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Legislation would expand digital workforce skills, amend Obama bill for 21st century America

Rebecca Barnabi
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The Digital Skills for Today’s Workforce Act would establish new “Digital Skills at Work” grant program to expand digital workforce skills for Americans seeking employment or upskilling opportunities.

U.S. Rep. Abigail Spanberger of Virginia, U.S. Sen. Tim Kaine of Virginia and U.S. Rep. David Valadao of California introduced the bipartisan, bicameral legislation yesterday to expand access to digital skills training for American job seekers.

According to the National Skills Coalition and the Federal Reserve Bank of Atlanta, 92 percent of today’s jobs require digital skills. Nearly one third of workers do not have the foundational digital skills, such as email, spreadsheets or data entry to enter and succeed in today’s workforce. Americans who can qualify for jobs requiring at least one digital skill earn 23 percent more income on average annually.

Despite high demand across industries, digital skills training is not currently listed as an allowable use under the Workforce Innovation and Opportunity Act (WIOA), federal legislation enacted to help job seekers access employment, education, training and support services to succeed in the labor market. Because of the lack of allowance, one-stop workforce development career centers, which are physical sites within local workforce development areas across the United States where job seekers and employers can access programs, services and resources, do not offer any digital skills training opportunities.

The bipartisan, bicameral Digital Skills for Today’s Workforce Act would amend WIOA to establish a new “Digital Skills at Work” grant program to expand digital skills training within postsecondary education, adult education and workforce development systems. The legislation would make specific, targeted investments in digital skills training to help Americans seeking jobs or upskilling opportunities and Americans with barriers to employment learn or build digital skills. The bill would also advance access to good-paying jobs and support the development of digitally resilient education and workforce systems.

“When we help job seekers learn and refine on-the-job skills, we are helping Americans advance their careers and helping businesses hold on to adept and experienced employees. This bipartisan, bicameral legislation would empower states, localities, and local organizations — that are already doing incredible work to support our local workforces — to assist Virginians and Americans across the country in learning and building the industry-specific digital skills that will help them succeed in our 21st century economy,” Spanberger said. “Investments to close the digital skills gap help our workforce and our communities stay competitive and stay ahead, and I’m grateful for the support of Senator Kaine and Congressman Valadao as we work to deliver this support.”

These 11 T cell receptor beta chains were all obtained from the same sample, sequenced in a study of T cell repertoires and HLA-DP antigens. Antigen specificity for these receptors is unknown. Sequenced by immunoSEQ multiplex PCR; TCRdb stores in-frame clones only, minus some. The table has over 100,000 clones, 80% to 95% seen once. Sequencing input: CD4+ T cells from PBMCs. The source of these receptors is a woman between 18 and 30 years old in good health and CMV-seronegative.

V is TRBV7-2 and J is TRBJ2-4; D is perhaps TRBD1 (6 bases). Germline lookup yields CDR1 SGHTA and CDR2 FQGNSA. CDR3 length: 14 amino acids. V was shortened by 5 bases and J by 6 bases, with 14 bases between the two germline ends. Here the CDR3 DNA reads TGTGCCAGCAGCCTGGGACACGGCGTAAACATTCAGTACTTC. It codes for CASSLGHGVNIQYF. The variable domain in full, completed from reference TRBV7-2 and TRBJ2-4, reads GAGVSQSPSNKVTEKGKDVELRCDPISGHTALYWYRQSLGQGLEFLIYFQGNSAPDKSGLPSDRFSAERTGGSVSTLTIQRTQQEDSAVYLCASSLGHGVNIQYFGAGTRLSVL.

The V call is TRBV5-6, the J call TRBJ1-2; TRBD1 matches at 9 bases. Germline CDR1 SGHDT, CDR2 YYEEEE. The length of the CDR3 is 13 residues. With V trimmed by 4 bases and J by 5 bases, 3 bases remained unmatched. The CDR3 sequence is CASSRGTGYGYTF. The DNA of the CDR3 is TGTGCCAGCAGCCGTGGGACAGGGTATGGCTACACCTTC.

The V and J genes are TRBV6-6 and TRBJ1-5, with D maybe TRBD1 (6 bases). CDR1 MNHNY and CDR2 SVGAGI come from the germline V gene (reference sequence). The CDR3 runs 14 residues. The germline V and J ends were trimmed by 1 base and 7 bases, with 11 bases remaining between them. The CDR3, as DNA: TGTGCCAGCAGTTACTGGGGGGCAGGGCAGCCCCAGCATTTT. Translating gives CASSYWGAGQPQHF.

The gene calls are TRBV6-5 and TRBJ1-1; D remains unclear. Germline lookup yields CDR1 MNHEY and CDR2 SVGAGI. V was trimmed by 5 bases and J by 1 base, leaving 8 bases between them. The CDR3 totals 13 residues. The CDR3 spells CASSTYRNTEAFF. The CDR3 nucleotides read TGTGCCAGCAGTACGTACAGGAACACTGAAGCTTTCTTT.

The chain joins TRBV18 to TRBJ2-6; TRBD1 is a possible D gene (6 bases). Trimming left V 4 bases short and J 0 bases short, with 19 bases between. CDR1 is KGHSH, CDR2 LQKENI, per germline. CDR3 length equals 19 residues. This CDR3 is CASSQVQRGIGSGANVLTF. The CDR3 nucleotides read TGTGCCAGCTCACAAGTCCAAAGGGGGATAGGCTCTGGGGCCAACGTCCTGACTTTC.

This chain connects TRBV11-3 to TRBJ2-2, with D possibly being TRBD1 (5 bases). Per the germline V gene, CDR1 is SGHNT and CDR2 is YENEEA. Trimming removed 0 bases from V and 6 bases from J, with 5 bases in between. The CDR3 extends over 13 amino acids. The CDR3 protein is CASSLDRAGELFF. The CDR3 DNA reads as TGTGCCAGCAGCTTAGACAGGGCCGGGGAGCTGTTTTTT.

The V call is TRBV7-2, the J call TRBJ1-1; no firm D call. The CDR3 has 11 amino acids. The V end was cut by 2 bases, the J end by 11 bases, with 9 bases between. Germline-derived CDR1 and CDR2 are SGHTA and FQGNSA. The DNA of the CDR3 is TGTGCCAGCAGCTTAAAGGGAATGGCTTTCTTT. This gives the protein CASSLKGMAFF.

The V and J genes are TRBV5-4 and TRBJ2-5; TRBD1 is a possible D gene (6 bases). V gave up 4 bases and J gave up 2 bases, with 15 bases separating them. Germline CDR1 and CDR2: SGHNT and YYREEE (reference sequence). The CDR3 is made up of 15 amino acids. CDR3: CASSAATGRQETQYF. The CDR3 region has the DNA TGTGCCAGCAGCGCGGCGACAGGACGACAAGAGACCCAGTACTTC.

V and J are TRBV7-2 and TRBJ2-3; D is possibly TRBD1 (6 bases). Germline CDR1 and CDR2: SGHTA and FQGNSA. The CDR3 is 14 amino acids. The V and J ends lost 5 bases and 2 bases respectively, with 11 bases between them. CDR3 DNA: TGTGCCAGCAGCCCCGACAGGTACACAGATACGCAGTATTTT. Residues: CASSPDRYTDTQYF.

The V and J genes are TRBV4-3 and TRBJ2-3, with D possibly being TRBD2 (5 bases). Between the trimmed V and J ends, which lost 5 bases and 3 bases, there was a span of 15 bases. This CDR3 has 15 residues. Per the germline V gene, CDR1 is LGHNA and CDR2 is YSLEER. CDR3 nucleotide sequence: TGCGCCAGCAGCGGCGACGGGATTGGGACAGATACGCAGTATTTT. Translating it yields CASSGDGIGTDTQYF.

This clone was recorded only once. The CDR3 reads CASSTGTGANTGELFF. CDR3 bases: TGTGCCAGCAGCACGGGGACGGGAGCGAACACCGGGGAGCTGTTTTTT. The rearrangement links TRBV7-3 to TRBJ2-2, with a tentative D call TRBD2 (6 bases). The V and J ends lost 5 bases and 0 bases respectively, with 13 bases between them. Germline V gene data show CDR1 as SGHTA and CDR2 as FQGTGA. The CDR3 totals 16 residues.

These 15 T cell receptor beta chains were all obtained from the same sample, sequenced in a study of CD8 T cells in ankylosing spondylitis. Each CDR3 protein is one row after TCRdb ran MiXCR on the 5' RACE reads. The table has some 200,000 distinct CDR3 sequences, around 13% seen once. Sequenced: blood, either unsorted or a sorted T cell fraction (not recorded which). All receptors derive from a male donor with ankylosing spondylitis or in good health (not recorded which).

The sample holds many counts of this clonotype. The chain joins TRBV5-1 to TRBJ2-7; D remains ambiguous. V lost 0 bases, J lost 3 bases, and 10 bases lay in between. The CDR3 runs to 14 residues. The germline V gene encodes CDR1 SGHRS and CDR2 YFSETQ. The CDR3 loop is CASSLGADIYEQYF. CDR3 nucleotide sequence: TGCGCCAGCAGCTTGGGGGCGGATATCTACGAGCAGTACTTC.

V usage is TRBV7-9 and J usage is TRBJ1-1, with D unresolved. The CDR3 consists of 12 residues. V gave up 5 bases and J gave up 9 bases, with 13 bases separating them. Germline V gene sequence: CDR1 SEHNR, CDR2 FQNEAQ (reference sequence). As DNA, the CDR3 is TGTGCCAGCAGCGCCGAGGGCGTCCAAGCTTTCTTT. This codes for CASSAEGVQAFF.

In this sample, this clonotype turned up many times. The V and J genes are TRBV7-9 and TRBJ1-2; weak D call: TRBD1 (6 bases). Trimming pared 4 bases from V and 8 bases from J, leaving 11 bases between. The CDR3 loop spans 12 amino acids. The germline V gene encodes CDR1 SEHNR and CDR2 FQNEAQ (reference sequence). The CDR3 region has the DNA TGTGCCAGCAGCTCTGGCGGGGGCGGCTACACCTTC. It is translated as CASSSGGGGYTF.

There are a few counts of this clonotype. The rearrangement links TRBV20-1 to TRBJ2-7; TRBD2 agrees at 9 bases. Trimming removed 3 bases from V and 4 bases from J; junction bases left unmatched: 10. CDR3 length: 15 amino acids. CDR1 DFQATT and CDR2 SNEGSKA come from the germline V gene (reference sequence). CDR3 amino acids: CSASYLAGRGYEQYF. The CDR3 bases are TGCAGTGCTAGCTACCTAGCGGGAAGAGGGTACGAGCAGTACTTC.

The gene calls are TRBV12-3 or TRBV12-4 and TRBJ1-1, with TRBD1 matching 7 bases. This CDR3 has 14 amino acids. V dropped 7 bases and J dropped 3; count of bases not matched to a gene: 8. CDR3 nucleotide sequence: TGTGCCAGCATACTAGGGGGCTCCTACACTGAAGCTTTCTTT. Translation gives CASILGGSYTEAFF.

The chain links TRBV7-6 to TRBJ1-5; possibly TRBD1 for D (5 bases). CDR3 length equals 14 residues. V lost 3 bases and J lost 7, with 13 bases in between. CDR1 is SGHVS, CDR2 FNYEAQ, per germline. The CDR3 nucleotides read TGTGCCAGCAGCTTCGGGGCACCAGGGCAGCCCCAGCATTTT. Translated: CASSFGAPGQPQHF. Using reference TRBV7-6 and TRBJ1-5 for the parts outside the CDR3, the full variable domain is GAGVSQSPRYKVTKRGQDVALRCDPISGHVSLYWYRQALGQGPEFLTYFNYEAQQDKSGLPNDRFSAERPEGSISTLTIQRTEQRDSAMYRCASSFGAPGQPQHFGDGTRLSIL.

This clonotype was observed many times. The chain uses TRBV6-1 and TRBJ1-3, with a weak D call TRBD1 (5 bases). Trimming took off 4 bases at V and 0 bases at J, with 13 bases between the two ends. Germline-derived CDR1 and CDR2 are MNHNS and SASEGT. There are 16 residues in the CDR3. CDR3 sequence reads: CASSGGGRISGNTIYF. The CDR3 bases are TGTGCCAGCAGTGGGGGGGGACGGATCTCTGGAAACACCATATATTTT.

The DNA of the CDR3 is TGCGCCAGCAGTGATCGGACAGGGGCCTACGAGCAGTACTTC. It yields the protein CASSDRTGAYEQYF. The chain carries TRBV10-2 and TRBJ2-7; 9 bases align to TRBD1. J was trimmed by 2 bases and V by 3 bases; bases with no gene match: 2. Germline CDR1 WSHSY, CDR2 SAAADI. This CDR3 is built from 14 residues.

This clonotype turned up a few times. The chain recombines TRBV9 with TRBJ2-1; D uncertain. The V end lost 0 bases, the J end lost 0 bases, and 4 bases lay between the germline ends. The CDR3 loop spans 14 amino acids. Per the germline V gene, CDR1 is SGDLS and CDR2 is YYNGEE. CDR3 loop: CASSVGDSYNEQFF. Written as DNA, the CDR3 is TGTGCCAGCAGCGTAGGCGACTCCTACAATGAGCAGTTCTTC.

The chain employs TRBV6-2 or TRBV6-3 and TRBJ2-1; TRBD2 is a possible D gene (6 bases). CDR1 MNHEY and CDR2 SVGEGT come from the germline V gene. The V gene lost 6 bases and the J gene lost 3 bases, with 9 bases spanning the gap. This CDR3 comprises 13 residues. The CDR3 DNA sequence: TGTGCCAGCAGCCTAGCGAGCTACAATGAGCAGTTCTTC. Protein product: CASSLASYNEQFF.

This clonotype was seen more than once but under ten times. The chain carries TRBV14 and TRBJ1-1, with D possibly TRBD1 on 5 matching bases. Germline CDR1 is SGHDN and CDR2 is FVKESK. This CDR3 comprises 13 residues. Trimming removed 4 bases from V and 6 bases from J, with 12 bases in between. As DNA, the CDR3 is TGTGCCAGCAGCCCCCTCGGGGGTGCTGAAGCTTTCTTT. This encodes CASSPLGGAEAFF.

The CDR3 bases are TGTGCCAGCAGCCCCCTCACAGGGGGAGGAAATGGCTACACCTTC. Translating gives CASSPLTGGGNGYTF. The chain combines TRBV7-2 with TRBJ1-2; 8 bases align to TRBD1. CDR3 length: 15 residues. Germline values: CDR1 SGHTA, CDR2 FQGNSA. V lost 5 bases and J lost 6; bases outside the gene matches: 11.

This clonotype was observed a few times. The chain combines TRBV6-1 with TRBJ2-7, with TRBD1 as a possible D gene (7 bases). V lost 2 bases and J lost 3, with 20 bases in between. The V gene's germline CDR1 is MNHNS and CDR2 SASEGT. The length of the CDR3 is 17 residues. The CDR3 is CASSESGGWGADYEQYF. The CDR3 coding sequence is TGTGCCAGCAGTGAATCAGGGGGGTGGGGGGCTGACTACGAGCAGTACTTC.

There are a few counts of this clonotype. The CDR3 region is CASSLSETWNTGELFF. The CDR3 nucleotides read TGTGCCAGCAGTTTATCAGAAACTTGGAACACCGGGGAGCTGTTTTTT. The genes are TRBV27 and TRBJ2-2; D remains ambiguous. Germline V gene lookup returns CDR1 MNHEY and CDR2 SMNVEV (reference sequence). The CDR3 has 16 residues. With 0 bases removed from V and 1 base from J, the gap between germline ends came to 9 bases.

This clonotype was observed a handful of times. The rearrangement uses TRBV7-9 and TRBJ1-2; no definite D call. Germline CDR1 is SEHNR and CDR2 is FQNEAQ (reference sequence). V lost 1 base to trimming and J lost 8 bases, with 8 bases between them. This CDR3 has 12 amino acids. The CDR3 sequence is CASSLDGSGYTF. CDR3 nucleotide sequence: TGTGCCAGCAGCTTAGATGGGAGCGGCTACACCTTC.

The Digital Skills for Today’s Workforce Act would:

  • Create digital skills training programs. The legislation would create formula funding grants for states based on a combination of population, number of working-age residents, and number of residents with low digital literacy skills (determined by educational attainment, earnings, and limited English proficiency).
  • Increase digital equity. The bill would creative competitive grants for localities and organizations based on how the funds will be used and the populations that will receive services, including individuals with barriers to employment and historically underrepresented populations.
  • Require performance accountability. The legislation would require states, localities, and organizations that receive a grant under this bill to report their awards publicly.

“Digital skills can be a gateway to new job opportunities for so many Virginians, especially at a time when I’m hearing from employers across the Commonwealth about how hard they’re working to hire up,” Kaine said. “The Digital Skills for Today’s Workforce Act would make it easier for people to access high-quality digital training programs to develop or hone those skills. Investing in our workforce is good for our workers, employers, and overall economy, and I urge my colleagues on both sides of the aisle to join us in supporting this bill.”

Valadao said that ensuring Americans have the digital skills necessary is critical to the economy’s strength.

“When people enter the workforce with the foundational skills they need, it not only eases the burden on employers, but it sets people on a path to success for the rest of their careers,” Valadao said.

Rebecca Barnabi

Rebecca Barnabi

Rebecca J. Barnabi is the national editor of Augusta Free Press. A graduate of the University of Mary Washington, she began her journalism career at The Fredericksburg Free-Lance Star. In 2013, she was awarded first place for feature writing in the Maryland, Delaware, District of Columbia Awards Program, and was honored by the Virginia School Boards Association’s 2019 Media Honor Roll Program for her coverage of Waynesboro Schools. Her background in newspapers includes writing about features, local government, education and the arts.